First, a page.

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Goa Government Appeals High Court Decision on Tiger Reserve in Supreme Court, Raising Questions About its Commitment to Environmental Conservation and Forest Protection: Rajan Ghate



In a recent press conference, Rajan Savlo Ghate passionately highlighted several key points in his fight to designate Mhadei Wildlife Sanctuary as a Tiger Reserve. Here’s a summary of his compelling arguments:

  1. Goa’s Vulnerability to Climate Change: Ghate emphasized that Goa, a small coastal state in India, is already on the list of areas facing serious ecological threats due to rising sea levels. He pointed out that the mangrove forests along the coast and the remaining lush evergreen forests in the Western Ghats could provide natural protection against calamities like cyclones, earthquakes, and floods. He linked this protection to the importance of preserving the proposed tiger reserve, stressing that recent natural disasters elsewhere have underscored the urgency of safeguarding such natural habitats.
  2. Evidence of Resident Tigers: Ghate countered claims that Goa does not support a resident tiger population, citing historical experiences of Goans and scientific evidence. He mentioned that in 2013, camera traps captured a tigress feasting on a wild boar, confirming the presence of these big cats. Renowned researcher Dr. Ullas Karanth further validated this uniqueness. The recent India tiger report, released by the Prime Minister, also corroborated the existence of tigers in Goa. Ghate urged the Goa government to acknowledge these findings instead of denying the reality.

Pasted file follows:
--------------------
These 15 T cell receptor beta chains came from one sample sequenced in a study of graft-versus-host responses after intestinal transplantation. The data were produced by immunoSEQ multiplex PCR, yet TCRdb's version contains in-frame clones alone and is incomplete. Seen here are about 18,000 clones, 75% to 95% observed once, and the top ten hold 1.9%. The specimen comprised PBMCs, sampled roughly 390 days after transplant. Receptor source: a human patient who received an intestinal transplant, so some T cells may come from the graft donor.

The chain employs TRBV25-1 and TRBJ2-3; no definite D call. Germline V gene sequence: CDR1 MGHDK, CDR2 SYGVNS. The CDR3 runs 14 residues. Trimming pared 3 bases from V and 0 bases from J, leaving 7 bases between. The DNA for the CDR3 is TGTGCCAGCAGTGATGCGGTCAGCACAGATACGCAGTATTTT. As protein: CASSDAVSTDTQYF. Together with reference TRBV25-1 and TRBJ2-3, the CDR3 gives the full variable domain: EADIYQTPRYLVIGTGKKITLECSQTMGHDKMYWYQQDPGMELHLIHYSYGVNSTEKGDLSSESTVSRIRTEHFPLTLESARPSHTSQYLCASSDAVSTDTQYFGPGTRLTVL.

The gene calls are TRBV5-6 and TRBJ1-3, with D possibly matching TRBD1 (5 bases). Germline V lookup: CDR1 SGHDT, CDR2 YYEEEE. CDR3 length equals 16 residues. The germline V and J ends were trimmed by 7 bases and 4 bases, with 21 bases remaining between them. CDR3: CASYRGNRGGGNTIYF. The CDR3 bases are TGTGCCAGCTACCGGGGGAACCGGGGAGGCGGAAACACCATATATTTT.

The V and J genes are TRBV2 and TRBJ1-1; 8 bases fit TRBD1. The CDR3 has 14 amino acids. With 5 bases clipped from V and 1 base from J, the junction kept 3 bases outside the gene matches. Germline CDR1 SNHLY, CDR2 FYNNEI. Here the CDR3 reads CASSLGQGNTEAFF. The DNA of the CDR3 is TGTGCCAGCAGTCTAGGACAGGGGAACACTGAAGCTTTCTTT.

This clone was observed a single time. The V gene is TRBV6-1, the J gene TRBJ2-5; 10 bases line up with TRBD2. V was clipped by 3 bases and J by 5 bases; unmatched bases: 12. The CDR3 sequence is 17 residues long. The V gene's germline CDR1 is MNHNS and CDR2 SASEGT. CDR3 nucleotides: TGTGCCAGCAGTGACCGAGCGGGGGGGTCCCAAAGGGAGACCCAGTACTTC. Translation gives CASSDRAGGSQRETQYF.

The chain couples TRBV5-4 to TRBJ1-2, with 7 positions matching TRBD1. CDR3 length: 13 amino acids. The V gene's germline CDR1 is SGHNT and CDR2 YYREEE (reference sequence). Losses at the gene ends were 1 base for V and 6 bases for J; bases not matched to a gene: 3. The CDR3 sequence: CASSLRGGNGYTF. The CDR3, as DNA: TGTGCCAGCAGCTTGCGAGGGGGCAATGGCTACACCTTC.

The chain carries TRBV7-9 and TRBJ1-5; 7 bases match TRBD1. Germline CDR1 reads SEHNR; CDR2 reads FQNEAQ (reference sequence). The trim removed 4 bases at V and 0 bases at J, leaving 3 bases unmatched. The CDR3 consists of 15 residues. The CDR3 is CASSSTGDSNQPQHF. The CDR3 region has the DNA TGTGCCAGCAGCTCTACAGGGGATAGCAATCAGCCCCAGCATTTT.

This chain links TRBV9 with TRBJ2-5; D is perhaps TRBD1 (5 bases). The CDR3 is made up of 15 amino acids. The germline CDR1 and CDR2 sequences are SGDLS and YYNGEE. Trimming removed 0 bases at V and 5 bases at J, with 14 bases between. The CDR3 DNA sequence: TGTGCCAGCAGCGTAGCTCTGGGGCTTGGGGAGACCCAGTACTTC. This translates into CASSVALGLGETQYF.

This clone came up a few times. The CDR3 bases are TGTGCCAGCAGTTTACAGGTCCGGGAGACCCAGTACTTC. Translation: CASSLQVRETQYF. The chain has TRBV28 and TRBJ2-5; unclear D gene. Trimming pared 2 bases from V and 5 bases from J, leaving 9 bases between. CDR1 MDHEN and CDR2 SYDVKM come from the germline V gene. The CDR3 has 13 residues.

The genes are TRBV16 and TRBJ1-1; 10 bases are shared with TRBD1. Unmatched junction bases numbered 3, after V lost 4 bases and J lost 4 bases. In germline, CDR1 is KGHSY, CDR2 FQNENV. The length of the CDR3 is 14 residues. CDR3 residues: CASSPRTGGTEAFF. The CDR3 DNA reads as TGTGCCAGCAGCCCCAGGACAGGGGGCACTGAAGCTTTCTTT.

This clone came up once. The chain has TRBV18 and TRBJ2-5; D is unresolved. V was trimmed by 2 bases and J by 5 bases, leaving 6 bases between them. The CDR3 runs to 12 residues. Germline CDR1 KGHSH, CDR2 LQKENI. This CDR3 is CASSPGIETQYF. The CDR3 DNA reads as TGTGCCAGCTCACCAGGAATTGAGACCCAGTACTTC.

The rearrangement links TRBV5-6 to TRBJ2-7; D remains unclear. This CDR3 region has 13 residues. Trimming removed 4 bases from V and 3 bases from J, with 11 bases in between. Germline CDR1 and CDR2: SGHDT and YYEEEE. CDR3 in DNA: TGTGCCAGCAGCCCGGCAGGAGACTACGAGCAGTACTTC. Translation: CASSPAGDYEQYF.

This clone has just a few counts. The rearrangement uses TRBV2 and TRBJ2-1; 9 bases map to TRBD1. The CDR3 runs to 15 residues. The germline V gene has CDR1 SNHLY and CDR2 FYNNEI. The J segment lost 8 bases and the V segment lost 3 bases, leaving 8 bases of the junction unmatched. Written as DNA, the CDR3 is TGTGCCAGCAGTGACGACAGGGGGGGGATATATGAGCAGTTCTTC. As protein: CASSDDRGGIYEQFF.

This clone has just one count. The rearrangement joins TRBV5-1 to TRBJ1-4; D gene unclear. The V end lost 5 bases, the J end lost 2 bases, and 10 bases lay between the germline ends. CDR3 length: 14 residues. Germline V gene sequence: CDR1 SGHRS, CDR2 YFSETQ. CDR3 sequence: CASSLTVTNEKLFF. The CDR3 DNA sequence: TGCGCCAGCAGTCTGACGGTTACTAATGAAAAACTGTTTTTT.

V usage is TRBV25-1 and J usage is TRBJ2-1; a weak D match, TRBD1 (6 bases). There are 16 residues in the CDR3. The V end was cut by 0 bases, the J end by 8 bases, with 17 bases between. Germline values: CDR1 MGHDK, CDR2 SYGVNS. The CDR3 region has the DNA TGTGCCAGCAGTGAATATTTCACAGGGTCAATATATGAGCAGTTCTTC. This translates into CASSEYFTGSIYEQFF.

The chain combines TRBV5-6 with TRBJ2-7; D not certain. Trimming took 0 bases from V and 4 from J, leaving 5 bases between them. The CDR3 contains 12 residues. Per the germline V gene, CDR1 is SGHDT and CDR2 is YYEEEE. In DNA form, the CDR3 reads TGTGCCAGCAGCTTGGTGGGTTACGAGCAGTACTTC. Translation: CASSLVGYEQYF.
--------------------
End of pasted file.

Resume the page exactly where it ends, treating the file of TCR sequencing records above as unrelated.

3. Failure to Protect Tigers: Ghate criticized the Goa government for failing to protect tiger populations and their natural habitat from 2009 to 2019, suggesting that this negligence served certain vested interests. He highlighted Goa’s historical role as a breeding ground for big cats, pointing out numerous shrines dedicated to the Tiger god, Vaghrodev, throughout the state.
  4. Core and Buffer Zone: Ghate advocated for designating at least 500 sq. km of already notified wildlife sanctuaries or national parks as core areas and the remaining as a buffer zone within the Mhadei Tiger Reserve.
  5. Minimal Impact on Mining and Tourism: Ghate assured that mining leases included in mining blocks would not be significantly affected, as many were already outside the buffer zone. He also noted that eco-tourism activities, like Jeep Safaris, could continue as in other Indian Tiger Reserves, with the only change being the reduction of haphazard and illicit activities.
  6. Minimal Disruption to Human Settlements: Ghate clarified that the proposed reserve would primarily encompass previously notified reserve forest areas, sparing local areas with human settlements, agriculture, and horticulture. He mentioned guidelines issued by the National Tiger Conservation Authority for necessary rehabilitation packages and benefits for families residing in forested areas.
  7. Limited Rehabilitation Needed: Ghate contended that only around 50 families would require rehabilitation from the core areas of the Mhadei Tiger Reserve. He dismissed claims made under the guise of protecting local communities, alleging that some politicians sought to resume mining activities within Goa’s forests.
  8. Government’s Failure to Safeguard Wildlife: Ghate criticized the Goa government, led by elected representatives, for inadequately protecting the natural habitat of big cats and other wildlife. He challenged the government’s assertion that tigers from neighboring Maharashtra and Karnataka were venturing into Goa for food, citing a lack of scientific validation for such claims.

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